Posts Tagged ‘Video’

As stated elsewhere in this blog, through the use of propaganda, the North Korean government is able to provide a sense of national pride in its people while simultaneously completely limiting their personal freedoms.  They are able to do this by maintaining complete control over all media:  Film, art, television, and music…

Footsteps

Song of General Kim Jong Il (no subtitles)

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This video is one of the most eye-opening that I have seen to date, and highly recommended for a clear view of what living inside the Kim regime is like.

If you watch one video on this blog, make sure it’s this one.

From Top Documentary Films:

The winner of the 2001 International Emmy award for Best Documentary, Welcome to North Korea is a grotesquely surreal look at the all-too-real conditions in modern-day North Korea.

Dutch filmmaker Peter Tetteroo and his associate Raymond Feddema spent a week in and around the North Korean capital of Pyongyang — ample time to represent the starvation and deprivation afflicting a good portion of the population, and to offset such “contemporary” imagery as cars and public facilities with the conspicuous nonuse of these trappings.

As the filmmakers reveal, the North Koreans have no opportunity to compare their existence with that of the outside world, due to the near-total cutoff of news and free transportation. The one predominant feature of this oppressed nation is manifested in the scores of statues, sculptures, and iconic paintings of North Korea’s Communist dictator Kim Jong II, who has gone to great and sometimes ruthless lengths to convince his subjects that he has inherited godlike powers from his equally “divine” father, the late Kim II Sung (whose mummified body still lies in state, à la Lenin).

Were this not all too painfully true, Welcome to North Korea could easily pass as a grotesque fairy tale, out Grimm-ing anything found in Grimm. The film made its American TV debut via the Cinemax cable network on March 18, 2003. (Excerpt from All Movie Guide)

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A truly moving and extraordinary piece of journalism by the PBS program Wide Angle that aired in July of 2009.  Crossing Heaven’s Border follows several actual North Korean refugees and a video crew that utilize the new “underground railroad” to escape from China to freedom in South Korea (they had already taken the first step and crossed into China from North Korea).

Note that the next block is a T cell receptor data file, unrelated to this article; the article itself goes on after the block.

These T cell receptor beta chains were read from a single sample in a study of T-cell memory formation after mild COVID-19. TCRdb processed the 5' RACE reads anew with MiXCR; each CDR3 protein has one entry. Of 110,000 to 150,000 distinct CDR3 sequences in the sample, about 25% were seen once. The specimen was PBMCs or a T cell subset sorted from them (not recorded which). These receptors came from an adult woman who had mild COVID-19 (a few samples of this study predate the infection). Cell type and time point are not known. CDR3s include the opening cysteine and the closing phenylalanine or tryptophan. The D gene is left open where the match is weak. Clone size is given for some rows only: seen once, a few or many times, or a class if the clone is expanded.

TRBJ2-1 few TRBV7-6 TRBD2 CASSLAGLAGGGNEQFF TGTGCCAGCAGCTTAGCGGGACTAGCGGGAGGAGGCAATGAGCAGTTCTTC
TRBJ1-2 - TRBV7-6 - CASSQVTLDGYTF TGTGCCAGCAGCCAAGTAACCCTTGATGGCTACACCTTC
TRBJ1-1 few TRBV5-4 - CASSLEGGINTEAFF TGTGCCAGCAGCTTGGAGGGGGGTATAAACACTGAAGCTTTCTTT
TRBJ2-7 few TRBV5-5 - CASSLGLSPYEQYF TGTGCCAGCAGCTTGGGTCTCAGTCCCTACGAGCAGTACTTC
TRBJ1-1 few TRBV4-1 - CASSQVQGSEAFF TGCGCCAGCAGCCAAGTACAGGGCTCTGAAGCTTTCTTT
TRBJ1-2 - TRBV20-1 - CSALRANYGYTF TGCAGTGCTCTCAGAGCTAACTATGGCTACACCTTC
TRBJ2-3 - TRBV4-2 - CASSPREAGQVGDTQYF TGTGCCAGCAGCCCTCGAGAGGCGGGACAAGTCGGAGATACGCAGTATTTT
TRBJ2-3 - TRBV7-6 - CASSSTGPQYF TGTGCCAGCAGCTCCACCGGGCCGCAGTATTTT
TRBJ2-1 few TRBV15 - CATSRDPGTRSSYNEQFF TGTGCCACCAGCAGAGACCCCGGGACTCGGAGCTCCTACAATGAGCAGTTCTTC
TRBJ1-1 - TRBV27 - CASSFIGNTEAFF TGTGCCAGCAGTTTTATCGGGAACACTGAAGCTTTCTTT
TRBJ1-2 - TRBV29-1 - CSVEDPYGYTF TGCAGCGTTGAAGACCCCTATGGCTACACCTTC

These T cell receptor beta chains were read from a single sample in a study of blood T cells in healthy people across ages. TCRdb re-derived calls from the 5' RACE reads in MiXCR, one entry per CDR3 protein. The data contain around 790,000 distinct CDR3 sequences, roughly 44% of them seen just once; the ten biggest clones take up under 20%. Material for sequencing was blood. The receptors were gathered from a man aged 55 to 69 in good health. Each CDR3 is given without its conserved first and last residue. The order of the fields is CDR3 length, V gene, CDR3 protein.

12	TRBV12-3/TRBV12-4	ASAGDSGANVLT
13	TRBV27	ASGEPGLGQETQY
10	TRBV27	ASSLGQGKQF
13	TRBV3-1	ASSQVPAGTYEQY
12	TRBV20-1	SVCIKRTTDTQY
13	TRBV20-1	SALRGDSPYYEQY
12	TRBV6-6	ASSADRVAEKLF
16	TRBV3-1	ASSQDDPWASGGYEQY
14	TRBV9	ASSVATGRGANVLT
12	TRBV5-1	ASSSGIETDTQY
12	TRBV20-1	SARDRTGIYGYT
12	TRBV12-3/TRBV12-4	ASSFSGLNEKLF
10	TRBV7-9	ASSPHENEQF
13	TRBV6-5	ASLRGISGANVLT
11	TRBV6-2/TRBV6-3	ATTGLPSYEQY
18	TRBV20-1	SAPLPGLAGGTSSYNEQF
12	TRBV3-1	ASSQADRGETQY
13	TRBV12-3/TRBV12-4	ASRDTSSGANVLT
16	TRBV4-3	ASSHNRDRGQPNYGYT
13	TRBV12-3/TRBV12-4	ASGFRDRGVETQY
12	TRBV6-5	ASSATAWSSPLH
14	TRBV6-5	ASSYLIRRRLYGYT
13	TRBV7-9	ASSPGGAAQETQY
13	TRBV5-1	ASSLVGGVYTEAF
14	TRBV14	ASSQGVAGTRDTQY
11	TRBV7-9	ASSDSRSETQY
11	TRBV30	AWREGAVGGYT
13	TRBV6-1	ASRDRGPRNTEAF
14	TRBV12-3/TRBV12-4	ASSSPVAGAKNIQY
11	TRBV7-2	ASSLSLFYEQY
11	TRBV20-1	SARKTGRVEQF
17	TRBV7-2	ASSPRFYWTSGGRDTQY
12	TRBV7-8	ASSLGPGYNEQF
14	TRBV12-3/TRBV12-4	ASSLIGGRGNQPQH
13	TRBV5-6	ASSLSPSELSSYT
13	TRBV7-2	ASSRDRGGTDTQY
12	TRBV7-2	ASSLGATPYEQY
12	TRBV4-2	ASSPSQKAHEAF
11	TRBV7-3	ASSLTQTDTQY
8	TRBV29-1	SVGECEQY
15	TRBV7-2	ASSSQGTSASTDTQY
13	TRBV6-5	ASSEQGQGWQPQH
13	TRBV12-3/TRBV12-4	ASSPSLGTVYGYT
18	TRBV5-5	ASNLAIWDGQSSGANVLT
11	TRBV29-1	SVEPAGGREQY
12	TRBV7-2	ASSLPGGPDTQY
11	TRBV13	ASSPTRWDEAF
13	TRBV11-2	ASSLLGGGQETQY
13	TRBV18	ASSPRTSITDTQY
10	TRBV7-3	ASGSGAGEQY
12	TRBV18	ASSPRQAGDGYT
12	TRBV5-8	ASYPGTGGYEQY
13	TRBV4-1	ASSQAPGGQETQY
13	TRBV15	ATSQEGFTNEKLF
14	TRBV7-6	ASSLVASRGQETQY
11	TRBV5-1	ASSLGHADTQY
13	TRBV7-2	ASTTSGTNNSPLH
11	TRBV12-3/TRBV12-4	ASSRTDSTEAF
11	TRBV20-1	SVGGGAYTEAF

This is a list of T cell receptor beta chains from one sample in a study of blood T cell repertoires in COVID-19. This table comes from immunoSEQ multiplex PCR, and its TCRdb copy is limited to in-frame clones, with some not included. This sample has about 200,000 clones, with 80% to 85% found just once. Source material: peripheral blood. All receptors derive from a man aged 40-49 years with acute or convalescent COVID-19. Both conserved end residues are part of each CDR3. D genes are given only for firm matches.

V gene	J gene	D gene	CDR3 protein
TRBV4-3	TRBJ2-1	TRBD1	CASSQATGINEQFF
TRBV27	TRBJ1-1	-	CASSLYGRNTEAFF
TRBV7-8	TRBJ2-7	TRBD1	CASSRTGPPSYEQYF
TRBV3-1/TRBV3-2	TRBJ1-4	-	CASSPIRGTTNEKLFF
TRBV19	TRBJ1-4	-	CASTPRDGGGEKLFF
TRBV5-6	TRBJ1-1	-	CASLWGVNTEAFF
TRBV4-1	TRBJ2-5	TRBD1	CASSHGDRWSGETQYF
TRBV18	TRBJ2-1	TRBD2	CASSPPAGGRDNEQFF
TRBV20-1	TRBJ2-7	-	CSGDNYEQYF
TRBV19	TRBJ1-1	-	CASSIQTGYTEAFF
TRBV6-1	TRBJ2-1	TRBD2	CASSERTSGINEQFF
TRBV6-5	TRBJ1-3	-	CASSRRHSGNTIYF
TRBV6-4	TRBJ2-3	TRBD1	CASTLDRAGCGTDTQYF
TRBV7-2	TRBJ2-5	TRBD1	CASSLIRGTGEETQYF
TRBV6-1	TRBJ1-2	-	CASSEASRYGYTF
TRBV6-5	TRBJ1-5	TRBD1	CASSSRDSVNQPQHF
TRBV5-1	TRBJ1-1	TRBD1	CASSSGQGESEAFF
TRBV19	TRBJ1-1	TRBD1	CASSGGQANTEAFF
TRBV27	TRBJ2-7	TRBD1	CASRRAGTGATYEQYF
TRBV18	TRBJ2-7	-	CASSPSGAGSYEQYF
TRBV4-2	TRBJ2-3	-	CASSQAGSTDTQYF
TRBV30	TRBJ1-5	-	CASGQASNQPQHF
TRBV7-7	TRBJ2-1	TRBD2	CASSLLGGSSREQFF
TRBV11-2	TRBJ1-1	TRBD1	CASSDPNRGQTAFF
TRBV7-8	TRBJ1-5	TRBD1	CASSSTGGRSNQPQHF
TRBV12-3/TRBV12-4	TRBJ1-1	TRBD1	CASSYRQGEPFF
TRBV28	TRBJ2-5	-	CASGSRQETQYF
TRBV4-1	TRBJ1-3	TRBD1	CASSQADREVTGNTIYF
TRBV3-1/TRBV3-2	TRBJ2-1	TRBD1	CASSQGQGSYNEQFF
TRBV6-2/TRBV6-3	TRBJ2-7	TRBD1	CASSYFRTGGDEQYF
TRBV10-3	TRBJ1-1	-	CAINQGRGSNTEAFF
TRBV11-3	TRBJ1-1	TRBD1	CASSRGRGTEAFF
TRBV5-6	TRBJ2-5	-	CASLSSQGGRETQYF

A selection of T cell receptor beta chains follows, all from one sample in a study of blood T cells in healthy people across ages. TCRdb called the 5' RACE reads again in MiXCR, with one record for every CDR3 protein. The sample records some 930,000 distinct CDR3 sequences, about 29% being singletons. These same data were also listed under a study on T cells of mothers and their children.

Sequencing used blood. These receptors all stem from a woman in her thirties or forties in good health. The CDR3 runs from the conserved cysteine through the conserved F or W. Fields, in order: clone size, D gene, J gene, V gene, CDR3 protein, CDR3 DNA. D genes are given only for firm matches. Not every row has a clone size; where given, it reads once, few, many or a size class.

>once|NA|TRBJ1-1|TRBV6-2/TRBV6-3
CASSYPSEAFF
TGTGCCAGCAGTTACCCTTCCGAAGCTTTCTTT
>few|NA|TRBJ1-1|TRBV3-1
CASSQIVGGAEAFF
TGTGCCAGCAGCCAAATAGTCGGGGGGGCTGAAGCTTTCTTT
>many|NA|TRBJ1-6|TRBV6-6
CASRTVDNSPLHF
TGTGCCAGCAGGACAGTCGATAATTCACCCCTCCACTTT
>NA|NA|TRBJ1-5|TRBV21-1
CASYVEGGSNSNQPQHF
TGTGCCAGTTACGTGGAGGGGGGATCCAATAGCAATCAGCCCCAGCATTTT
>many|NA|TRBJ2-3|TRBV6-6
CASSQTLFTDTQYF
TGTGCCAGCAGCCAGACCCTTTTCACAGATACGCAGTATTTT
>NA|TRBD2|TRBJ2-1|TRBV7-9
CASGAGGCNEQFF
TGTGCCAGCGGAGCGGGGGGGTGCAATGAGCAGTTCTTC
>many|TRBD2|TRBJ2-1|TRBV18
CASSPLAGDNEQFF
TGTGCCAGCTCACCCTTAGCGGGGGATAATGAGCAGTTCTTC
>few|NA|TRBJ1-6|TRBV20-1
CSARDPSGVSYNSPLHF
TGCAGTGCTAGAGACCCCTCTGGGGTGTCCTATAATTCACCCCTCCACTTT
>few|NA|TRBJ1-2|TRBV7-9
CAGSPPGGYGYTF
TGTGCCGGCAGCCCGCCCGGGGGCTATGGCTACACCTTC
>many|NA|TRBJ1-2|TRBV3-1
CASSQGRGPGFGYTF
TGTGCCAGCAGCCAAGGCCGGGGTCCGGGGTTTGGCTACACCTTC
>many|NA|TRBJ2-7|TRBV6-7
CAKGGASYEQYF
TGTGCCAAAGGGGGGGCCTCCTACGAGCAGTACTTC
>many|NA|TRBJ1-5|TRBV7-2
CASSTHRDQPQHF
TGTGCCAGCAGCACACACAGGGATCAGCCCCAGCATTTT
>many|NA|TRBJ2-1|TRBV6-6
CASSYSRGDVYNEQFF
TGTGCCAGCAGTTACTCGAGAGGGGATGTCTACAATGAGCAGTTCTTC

A fantastic glimpse into what making The Crossing to freedom is actually like.  Highly recommended.

Watch the full episode over at PBS.COM.

[Note:  The embedded video is just a trailer, click the above link to view the whole video.]

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Inside North Korea was a piece of journalistic reporting by the National Geographic program Explorer.  Correspondent Lisa Ling posed as a member of a  medical team invited into North Korea to perform simple eye procedures to restore sight to over 1,000 citizens.  The program offers a pretty good overview of life inside North Korea and touches on many of the issues surrounding life in this secluded nation, including:  Prison camps, a brief timeline of modern North Korea, a glimpse of the DMZ (demilitarized zone), and the wide-spread brainwashing of North Koreas citizens.

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Premiering at the 2009 Sundance Film Festival, Kimjongilia is a documentary directed by N.C. Heiken that tells the story of North Korean prison camp survivors and other defectors from the country.  The film consists of a series of interviews with former prisoners, camp guards, and artists from North Korea and contains their first hand account of the horrors they faced under the regime of Kim Jong Il.

Run time:  approximately 1 hour, 15 minutes.

The name of the film, Kimjongilia refers to a type of begonia flower named after the North Koreans late ruler.

The Kimjongilia flower– used to accent pictures of the former North Korean leader.

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